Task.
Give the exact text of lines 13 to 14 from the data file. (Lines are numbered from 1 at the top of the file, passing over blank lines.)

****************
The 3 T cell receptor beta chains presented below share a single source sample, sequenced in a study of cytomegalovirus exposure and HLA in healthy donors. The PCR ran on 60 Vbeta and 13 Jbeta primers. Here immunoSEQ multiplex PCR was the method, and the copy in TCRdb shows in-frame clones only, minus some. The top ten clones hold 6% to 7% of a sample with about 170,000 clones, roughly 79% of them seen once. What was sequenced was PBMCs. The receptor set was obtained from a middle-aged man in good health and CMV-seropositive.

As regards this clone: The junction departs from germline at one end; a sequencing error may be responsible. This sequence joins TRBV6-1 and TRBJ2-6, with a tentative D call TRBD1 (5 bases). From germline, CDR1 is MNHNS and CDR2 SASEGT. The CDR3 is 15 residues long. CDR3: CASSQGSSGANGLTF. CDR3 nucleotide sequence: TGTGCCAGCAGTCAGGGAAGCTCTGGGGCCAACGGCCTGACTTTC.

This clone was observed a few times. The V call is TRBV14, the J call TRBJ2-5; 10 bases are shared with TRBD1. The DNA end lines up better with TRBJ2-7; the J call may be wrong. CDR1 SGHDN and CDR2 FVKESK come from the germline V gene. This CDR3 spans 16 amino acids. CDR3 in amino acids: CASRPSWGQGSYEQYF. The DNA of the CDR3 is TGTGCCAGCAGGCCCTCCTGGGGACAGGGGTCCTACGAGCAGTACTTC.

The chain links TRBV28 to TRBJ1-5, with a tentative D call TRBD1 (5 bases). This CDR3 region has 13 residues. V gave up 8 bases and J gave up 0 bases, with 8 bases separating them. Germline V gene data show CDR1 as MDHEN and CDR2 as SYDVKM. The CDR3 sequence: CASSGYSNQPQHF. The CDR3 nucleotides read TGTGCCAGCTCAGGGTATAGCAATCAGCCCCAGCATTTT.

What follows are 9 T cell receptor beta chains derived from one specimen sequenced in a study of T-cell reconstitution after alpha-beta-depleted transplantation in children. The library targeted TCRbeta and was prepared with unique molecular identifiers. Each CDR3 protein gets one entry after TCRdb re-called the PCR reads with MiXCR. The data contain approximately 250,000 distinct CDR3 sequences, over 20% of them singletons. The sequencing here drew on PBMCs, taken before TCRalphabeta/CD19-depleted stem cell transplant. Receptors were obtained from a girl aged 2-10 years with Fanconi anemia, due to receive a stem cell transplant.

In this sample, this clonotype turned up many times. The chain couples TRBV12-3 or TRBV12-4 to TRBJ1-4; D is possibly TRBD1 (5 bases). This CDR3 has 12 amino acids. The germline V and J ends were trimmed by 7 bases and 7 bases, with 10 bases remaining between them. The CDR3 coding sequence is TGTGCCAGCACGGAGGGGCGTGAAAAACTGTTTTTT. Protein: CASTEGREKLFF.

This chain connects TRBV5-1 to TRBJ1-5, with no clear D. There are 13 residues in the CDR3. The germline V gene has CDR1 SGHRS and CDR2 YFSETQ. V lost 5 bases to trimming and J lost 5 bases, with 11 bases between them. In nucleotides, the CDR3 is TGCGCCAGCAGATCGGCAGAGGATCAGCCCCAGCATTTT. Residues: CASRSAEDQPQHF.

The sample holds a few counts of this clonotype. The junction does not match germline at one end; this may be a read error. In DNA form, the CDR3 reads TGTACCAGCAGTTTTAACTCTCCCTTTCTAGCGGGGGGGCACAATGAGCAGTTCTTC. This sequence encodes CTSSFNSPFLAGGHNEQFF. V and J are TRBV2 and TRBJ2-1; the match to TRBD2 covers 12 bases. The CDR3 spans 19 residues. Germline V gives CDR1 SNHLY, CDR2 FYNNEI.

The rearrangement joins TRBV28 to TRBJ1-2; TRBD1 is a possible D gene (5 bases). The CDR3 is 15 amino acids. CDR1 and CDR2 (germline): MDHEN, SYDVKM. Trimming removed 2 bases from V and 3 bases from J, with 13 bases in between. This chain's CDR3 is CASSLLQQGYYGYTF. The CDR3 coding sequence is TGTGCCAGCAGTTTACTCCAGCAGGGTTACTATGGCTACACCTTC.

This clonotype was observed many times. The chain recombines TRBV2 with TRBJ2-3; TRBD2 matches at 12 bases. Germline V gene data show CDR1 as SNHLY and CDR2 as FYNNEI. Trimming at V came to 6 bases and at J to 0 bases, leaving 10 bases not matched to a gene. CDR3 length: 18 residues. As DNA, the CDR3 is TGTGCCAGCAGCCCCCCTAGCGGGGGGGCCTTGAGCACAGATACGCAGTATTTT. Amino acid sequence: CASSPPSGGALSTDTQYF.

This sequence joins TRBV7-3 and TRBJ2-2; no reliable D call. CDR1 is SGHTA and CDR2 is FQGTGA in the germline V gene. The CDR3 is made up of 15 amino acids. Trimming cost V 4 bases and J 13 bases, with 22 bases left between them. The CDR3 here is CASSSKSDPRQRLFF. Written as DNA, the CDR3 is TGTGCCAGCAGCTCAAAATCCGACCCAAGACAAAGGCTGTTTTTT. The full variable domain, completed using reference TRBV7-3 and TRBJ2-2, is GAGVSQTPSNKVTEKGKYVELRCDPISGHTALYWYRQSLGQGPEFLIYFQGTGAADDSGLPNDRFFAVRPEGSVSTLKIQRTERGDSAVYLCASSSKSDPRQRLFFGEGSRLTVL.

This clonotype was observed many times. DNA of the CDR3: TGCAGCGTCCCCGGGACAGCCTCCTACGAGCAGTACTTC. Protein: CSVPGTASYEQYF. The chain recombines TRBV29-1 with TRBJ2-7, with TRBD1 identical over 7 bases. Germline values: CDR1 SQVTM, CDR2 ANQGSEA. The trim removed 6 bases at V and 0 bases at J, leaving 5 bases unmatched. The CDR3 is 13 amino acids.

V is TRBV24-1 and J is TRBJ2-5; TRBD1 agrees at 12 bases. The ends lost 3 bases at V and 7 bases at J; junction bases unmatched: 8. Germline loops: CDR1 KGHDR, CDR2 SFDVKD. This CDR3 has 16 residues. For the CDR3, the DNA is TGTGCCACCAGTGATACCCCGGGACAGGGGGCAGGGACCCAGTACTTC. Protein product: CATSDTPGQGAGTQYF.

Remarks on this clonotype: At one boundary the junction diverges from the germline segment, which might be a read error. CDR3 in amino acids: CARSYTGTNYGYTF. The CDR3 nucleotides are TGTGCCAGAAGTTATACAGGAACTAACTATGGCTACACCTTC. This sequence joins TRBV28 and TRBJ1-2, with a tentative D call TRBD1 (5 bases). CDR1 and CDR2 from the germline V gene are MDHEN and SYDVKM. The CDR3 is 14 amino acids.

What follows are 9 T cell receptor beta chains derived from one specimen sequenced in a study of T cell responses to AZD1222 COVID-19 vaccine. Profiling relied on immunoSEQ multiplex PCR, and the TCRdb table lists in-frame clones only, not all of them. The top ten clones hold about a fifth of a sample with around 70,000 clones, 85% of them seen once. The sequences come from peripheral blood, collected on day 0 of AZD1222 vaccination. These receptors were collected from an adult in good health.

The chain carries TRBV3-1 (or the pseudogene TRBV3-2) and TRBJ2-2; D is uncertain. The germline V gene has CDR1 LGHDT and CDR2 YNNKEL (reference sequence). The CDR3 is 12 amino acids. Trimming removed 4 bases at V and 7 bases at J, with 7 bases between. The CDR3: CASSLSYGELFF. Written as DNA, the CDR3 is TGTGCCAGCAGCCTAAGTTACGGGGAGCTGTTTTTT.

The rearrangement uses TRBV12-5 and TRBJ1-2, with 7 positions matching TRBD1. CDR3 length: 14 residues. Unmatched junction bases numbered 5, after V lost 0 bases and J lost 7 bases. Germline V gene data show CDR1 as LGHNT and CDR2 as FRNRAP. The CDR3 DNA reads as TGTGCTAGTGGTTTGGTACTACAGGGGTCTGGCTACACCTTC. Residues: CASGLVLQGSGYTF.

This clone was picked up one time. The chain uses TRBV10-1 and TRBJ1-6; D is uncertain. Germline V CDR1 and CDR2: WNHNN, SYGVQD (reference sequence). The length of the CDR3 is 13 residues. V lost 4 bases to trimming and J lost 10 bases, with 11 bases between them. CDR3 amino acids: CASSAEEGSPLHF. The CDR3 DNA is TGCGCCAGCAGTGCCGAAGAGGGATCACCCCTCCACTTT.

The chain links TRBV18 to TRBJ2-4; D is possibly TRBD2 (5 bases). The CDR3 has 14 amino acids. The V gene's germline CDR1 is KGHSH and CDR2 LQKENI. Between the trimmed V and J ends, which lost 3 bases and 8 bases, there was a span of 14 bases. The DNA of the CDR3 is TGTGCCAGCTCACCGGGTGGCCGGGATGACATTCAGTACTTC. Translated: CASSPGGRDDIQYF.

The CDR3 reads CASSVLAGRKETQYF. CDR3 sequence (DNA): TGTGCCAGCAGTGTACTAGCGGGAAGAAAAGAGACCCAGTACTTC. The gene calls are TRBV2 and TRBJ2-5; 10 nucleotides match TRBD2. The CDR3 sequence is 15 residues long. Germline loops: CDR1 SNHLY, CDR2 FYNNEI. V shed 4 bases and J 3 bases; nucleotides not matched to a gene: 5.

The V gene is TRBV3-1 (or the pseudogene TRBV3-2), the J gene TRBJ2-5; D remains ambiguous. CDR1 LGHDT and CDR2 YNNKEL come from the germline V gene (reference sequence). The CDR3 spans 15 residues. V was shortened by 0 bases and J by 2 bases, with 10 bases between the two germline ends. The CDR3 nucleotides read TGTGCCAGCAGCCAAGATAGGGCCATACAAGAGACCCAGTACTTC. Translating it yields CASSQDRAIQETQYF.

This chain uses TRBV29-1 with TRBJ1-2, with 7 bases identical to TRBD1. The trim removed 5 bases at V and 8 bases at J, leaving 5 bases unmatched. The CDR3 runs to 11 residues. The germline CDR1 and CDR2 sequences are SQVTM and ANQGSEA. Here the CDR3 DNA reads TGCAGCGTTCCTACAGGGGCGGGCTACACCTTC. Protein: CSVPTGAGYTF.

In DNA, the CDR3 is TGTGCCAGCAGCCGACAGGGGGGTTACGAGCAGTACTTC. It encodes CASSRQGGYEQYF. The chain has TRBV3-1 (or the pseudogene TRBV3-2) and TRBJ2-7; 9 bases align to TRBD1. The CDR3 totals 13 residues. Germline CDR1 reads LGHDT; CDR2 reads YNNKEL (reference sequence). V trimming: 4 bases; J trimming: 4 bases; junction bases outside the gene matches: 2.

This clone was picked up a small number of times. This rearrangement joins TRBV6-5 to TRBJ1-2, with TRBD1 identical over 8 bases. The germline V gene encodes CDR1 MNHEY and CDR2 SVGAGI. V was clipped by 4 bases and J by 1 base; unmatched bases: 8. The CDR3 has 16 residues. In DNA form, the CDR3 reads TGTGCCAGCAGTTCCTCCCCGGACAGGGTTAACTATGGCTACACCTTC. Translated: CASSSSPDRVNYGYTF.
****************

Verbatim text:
V is TRBV24-1 and J is TRBJ2-5; TRBD1 agrees at 12 bases. The ends lost 3 bases at V and 7 bases at J; junction bases unmatched: 8. Germline loops: CDR1 KGHDR, CDR2 SFDVKD. This CDR3 has 16 residues. For the CDR3, the DNA is TGTGCCACCAGTGATACCCCGGGACAGGGGGCAGGGACCCAGTACTTC. Protein product: CATSDTPGQGAGTQYF.

Remarks on this clonotype: At one boundary the junction diverges from the germline segment, which might be a read error. CDR3 in amino acids: CARSYTGTNYGYTF. The CDR3 nucleotides are TGTGCCAGAAGTTATACAGGAACTAACTATGGCTACACCTTC. This sequence joins TRBV28 and TRBJ1-2, with a tentative D call TRBD1 (5 bases). CDR1 and CDR2 from the germline V gene are MDHEN and SYDVKM. The CDR3 is 14 amino acids.